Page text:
When Emma Lucaci lost her job in mid-March, it was a blow. But trying to file for unemployment in Maryland over the phone was like taking a daily pounding.
“I tried calling them for weeks,” Lucaci said. “I thought ‘I can’t just sit on the phone and lose my mind for 10 hours per day.’”
Having worked out of state and held more than three jobs during the past 18 months, the Baltimore resident could not file her claim online and, instead, had to reach out to the Maryland Department of Labor over the phone.
And that meant calling dozens of times a day, getting a busy signal and growing increasingly afraid that she would never get through or would miss a critical deadline.
It’s a struggle shared widely across the U.S. – which saw more than 10 million jobless claims in March – and in Maryland, where officials disclosed today that more claims were filed last month than in all of 2019.
“There’s great frustration out there about the unemployment claims process right now, and understandably so,” Governor Larry Hogan’s communication director, Mike Ricci, said today in a lengthy Twitter thread addressing the issue.
Approximately 1,000 employment claim calls are now coming in every two hours, Ricci said.
“Calls do end up getting dropped because the system can only handle so many calls at once,” he acknowledged.
“Calls do end up getting dropped because the system can only handle so many calls at once” – Mike Ricci, spokesman for Governor Hogan.
Ricci said it wasn’t until late Sunday night that state officials received federal guidance on how Maryland’s jobless will receive the payments allocated to them by the newly-enacted CARES Act.
“One piece of the CARES Act implementation is getting the $600 plus-up payment out to current and new claimants quickly,” Ricci said. “We hope to have an update on this soon as well.”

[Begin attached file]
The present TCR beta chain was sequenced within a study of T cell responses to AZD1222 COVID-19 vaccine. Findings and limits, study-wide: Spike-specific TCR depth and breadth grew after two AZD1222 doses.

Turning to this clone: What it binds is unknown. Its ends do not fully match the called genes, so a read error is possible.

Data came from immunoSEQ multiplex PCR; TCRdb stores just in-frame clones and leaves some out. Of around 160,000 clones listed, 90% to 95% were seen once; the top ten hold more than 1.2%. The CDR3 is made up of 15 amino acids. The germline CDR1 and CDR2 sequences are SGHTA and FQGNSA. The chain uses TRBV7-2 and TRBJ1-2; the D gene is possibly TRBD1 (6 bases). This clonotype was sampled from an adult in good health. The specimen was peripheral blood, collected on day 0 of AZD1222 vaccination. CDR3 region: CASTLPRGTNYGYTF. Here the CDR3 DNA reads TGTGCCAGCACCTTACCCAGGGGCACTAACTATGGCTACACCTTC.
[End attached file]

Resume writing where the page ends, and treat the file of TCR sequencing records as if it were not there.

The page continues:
Outdated technology, together with an overwhelmed workforce, is hampering the claims process in Maryland during the COVID-19 outbreak, according to officials of the union representing labor department employees.
Applicants, meanwhile, have been venting their anger on Twitter and the agency’s Facebook page.
“My chances of winning the lottery [are] way higher than my chance of being able to reach someone at the Maryland unemployment office” – Fed-up claimant.
“I feel like my chances of winning the lottery [are] way higher than my chance of being able to reach someone at the Maryland unemployment office,” one said.
Many attest to dialing hundreds of times a day with no luck getting a representative on the line. The Brew tried dozens of times this week to get through to an agent – and failed.
One Strategy: File Elsewhere
Unlike Massachusetts, Washington and other states that allow most unemployment claims to be filed online, Maryland’s website only accepts applicants who have solely worked in Maryland.
As a result, some claimants are turning to states with simpler procedures.
Lucaci, who campaigned in Washington D.C. for a presidential candidate up until March, said she was dumbfounded by how poor Maryland’s system was compared to other states where she previously filed for unemployment.
“This isn’t rocket science here. Get an IT person in there to update the system so that everyone can file online,” she said.
Eventually, Lucaci figured out that Massachusetts would let her file for unemployment benefits since she had campaigned for one of its representatives during the 18-month time period.
It took her 10 minutes to complete the Massachusetts claim online, she said.
After doing some more research, Lucaci said she concluded that Maryland’s inefficiency stems from an over-concern about the losing someone’s data.
“What’s this system on? Microsoft 1993?” Lucaci wondered. “It’s just four jobs, how are you going to lose that data? They should contact someone at Facebook to fix this – they still save my photos from 2007!”
To deal with the onslaught of new claims, Maryland has set up a dedicated email address – email@example.com – where people who can’t get through in the phone can get, presumably, quicker help.
Due to the high call volumes, the Department of Labor is encouraging people filing for unemployment to call on the day of the week set aside for the first letter of their last name:
Monday for last names starting with A through F, Tuesday for G through N, and Wednesday for O through Z. The call centers are also open on Thursday and Friday for all last names.
Agency spokesperson Fallon Pearre stressed that residents will not be denied benefits if they are having difficulty registering due to the call volumes.
“No matter when or how they file, Marylanders become eligible for benefits starting the day after they separated from employment,” she told The Brew. “And if they are eligible, they will be paid for all benefits due.”